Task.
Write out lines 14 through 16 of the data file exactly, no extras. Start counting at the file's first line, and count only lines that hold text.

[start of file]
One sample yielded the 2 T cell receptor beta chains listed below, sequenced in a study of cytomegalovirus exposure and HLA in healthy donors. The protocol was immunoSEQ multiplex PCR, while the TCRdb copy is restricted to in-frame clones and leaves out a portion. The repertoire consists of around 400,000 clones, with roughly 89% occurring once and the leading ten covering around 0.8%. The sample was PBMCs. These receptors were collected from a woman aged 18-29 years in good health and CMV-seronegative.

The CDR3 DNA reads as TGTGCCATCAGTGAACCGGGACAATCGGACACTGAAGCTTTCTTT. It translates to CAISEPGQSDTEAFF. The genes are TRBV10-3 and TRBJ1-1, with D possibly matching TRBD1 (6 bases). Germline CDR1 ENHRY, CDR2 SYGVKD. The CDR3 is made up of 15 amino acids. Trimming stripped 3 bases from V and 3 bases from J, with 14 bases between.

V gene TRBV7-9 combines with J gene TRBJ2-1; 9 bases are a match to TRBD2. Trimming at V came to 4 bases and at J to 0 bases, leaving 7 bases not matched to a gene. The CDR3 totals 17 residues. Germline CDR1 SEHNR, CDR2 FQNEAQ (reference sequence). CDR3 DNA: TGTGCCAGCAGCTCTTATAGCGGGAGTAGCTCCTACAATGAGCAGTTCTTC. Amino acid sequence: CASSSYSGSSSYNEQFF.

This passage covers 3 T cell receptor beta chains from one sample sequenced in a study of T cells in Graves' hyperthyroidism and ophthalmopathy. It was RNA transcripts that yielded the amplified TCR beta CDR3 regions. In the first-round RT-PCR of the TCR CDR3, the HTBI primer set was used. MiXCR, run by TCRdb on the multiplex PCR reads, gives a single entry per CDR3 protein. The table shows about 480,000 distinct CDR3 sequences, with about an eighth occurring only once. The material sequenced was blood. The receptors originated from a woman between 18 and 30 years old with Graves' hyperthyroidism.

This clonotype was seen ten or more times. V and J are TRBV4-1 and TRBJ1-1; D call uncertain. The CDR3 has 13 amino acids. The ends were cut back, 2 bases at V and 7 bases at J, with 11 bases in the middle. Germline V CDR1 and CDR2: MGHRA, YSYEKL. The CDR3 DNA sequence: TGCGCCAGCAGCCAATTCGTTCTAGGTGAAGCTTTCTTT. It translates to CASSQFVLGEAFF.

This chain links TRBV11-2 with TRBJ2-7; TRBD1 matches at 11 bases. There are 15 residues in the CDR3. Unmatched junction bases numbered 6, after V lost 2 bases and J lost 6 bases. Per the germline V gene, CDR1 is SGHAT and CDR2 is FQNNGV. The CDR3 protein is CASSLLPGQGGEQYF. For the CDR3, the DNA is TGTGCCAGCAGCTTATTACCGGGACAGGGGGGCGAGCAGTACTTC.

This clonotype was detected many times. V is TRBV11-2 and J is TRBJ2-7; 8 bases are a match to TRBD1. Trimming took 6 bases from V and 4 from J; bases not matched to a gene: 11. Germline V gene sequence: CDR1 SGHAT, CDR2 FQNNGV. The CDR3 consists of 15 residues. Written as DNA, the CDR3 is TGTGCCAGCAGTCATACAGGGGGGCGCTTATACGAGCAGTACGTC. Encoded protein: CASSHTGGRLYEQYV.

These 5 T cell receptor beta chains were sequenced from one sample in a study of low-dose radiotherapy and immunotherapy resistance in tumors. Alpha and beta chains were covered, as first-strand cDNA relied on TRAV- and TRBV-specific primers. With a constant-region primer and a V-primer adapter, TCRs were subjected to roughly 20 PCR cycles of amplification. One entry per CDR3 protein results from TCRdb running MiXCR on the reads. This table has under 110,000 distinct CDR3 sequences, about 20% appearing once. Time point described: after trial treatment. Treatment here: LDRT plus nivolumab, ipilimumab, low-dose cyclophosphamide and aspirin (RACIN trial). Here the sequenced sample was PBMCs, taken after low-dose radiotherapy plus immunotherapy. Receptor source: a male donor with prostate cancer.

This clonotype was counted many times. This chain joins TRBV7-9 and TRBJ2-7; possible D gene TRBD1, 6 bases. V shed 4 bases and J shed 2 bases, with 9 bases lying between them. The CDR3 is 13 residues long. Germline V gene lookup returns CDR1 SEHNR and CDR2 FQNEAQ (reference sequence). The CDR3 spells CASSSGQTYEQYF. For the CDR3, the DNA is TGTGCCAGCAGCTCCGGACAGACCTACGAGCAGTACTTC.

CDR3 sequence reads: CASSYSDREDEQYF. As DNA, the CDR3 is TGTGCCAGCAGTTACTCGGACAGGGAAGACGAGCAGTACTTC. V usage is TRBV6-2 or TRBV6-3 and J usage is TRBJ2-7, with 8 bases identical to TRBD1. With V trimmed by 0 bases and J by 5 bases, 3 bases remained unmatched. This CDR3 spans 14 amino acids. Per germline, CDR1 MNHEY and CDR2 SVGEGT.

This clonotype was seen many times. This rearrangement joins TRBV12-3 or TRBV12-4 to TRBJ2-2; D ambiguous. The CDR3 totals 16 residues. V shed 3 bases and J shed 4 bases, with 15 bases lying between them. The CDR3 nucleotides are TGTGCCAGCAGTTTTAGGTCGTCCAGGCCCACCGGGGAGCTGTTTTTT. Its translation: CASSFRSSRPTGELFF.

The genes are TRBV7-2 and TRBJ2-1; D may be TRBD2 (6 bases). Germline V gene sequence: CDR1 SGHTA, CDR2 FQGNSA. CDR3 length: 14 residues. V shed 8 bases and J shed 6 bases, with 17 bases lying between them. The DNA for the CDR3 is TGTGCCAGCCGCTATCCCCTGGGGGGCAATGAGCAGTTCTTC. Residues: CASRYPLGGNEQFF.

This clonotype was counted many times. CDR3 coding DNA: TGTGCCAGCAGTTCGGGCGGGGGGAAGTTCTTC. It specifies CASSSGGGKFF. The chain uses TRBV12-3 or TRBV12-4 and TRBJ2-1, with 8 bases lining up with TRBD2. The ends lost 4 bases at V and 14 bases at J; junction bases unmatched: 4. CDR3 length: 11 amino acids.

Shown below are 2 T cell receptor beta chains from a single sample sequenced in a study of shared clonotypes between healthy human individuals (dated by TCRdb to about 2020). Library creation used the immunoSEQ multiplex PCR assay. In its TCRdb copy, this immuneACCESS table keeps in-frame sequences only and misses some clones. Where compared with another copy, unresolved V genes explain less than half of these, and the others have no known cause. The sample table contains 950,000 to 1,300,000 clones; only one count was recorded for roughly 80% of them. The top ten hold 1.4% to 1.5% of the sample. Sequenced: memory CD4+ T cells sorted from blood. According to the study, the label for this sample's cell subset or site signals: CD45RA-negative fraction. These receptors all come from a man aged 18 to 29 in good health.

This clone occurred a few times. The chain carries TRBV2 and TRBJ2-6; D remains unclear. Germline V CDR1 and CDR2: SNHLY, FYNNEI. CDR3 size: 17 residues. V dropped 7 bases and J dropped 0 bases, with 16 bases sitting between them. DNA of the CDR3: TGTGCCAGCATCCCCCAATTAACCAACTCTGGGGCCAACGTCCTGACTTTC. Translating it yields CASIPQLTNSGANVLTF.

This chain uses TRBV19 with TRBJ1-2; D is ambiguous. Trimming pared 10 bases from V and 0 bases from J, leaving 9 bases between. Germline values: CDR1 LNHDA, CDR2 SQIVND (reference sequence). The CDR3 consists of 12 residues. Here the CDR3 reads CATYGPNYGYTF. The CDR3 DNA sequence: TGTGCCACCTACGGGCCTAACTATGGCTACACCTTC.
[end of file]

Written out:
Shown below are 2 T cell receptor beta chains from a single sample sequenced in a study of shared clonotypes between healthy human individuals (dated by TCRdb to about 2020). Library creation used the immunoSEQ multiplex PCR assay. In its TCRdb copy, this immuneACCESS table keeps in-frame sequences only and misses some clones. Where compared with another copy, unresolved V genes explain less than half of these, and the others have no known cause. The sample table contains 950,000 to 1,300,000 clones; only one count was recorded for roughly 80% of them. The top ten hold 1.4% to 1.5% of the sample. Sequenced: memory CD4+ T cells sorted from blood. According to the study, the label for this sample's cell subset or site signals: CD45RA-negative fraction. These receptors all come from a man aged 18 to 29 in good health.

This clone occurred a few times. The chain carries TRBV2 and TRBJ2-6; D remains unclear. Germline V CDR1 and CDR2: SNHLY, FYNNEI. CDR3 size: 17 residues. V dropped 7 bases and J dropped 0 bases, with 16 bases sitting between them. DNA of the CDR3: TGTGCCAGCATCCCCCAATTAACCAACTCTGGGGCCAACGTCCTGACTTTC. Translating it yields CASIPQLTNSGANVLTF.

This chain uses TRBV19 with TRBJ1-2; D is ambiguous. Trimming pared 10 bases from V and 0 bases from J, leaving 9 bases between. Germline values: CDR1 LNHDA, CDR2 SQIVND (reference sequence). The CDR3 consists of 12 residues. Here the CDR3 reads CATYGPNYGYTF. The CDR3 DNA sequence: TGTGCCACCTACGGGCCTAACTATGGCTACACCTTC.